Providing patients with access to their electronic health records offers great promise not only to improve patient health and satisfaction with their care but also to enhance professional and organizational approaches to health care (Wiljer et al., 2008). In particular, much potential can be realized if cooperation among disparate healthcare organizations is expressed in terms of cross-organizational healthcare processes, where information support is provided by means of PHR systems.

Healthcare processes are fundamentally different from those of other domains for a number of reasons including: (a) patient care requires availability of an extensive amount of medical data (medical images and free texts, XML documents, medical charts, etc), (b) ad hoc collaborative work and high degree of communication between healthcare professionals is an integral part of activities surrounding patient care, (c) each healthcare professional is involved in the care of several patients in parallel and (d) healthcare professionals are working in a mobile environment where their availability status is subject to rapid change due to the constant interruptions anytime, anywhere. Moreover, the computing environment in healthcare organizations is becoming increasingly complex as multiple heterogeneous technologies are employed and highly interactive user applications are supported. In such an environment, privacy and security of personal health information are considered critical factors in advancing the interests of both healthcare providers and consumers (Atluri & Huang, 1996; Wu, Sheth, Miller & Luo, 2002). Thus, one important consideration in the development of process-oriented PHR systems is to secure personal information against unauthorized access, collection, use, disclosure or disposal by ensuring a tight matching of permissions to actual usage and need. To this end, the least privilege principle should be enforced which, in turn, requires continuous adjustments of the sets of user permissions to ensure that, at any time, users (e.g. healthcare professionals) assume the minimum set of permissions required for the execution of each task of a healthcare process.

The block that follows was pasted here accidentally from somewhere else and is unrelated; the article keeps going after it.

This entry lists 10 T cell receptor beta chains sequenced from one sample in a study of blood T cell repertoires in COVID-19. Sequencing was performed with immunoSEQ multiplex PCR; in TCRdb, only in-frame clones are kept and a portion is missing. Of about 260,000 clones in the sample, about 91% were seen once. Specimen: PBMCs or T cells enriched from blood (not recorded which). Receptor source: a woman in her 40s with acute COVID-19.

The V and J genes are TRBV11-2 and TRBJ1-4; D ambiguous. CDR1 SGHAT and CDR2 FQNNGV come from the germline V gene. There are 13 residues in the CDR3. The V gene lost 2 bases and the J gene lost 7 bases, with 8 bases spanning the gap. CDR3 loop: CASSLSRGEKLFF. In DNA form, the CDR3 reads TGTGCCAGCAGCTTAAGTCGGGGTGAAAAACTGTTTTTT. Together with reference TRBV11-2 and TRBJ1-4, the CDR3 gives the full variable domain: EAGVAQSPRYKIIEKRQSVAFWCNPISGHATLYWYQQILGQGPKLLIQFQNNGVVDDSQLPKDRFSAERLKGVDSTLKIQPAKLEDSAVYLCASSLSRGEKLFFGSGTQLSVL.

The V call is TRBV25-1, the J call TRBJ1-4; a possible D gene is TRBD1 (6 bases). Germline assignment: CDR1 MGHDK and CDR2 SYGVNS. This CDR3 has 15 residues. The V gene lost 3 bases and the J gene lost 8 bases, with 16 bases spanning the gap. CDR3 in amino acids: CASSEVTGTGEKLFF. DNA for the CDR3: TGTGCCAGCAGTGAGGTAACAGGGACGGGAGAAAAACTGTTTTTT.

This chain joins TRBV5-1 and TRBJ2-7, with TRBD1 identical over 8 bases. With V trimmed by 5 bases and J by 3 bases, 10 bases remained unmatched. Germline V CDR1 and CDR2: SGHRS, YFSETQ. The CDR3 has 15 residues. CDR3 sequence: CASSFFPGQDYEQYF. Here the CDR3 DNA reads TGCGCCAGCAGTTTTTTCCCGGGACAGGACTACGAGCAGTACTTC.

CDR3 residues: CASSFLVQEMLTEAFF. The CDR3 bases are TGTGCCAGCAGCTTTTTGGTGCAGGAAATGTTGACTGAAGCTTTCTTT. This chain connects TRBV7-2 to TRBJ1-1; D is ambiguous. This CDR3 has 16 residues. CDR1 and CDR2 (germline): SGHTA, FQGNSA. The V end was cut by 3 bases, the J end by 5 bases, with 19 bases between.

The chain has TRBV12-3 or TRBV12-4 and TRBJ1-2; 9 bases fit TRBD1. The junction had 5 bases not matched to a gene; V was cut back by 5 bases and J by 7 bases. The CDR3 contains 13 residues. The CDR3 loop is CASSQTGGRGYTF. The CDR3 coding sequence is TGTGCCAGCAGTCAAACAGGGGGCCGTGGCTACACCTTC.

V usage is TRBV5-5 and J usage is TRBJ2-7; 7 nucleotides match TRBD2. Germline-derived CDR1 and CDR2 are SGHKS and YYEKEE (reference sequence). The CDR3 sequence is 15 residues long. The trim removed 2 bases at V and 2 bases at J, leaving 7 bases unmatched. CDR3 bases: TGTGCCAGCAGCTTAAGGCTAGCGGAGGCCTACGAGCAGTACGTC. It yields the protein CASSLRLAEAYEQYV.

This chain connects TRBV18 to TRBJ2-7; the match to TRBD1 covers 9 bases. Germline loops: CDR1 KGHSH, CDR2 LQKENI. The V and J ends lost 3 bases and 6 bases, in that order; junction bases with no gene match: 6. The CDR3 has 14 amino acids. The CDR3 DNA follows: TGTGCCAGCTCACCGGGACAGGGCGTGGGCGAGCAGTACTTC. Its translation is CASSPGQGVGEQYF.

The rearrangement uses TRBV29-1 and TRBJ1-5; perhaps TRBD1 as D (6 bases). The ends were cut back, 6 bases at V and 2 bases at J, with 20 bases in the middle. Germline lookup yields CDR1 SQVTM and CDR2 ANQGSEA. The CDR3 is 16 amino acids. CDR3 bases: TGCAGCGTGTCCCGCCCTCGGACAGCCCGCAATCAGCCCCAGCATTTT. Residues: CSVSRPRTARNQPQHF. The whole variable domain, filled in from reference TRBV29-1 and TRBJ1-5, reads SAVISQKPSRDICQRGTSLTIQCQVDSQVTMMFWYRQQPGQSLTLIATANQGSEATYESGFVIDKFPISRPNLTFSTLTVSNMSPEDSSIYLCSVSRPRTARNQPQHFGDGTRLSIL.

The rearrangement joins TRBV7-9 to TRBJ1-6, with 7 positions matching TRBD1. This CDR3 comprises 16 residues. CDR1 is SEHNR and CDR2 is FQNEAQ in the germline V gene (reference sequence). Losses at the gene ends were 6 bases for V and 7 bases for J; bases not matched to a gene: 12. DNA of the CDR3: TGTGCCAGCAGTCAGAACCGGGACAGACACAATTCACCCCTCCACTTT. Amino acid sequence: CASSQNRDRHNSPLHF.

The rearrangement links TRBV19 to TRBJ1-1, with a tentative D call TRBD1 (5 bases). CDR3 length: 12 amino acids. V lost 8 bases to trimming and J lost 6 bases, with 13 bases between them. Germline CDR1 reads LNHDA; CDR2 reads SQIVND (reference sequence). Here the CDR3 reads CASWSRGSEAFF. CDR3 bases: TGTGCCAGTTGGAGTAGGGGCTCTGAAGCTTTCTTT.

In healthcare processes, however, certain user permissions depend on the process execution context. That is, contextual information available at access time, such as user-to-patient proximity, location of attempted access and time of attempted access, can influence the authorization decision regarding task execution. This enables a more flexible and precise access control policy specification that satisfies the least privilege principle.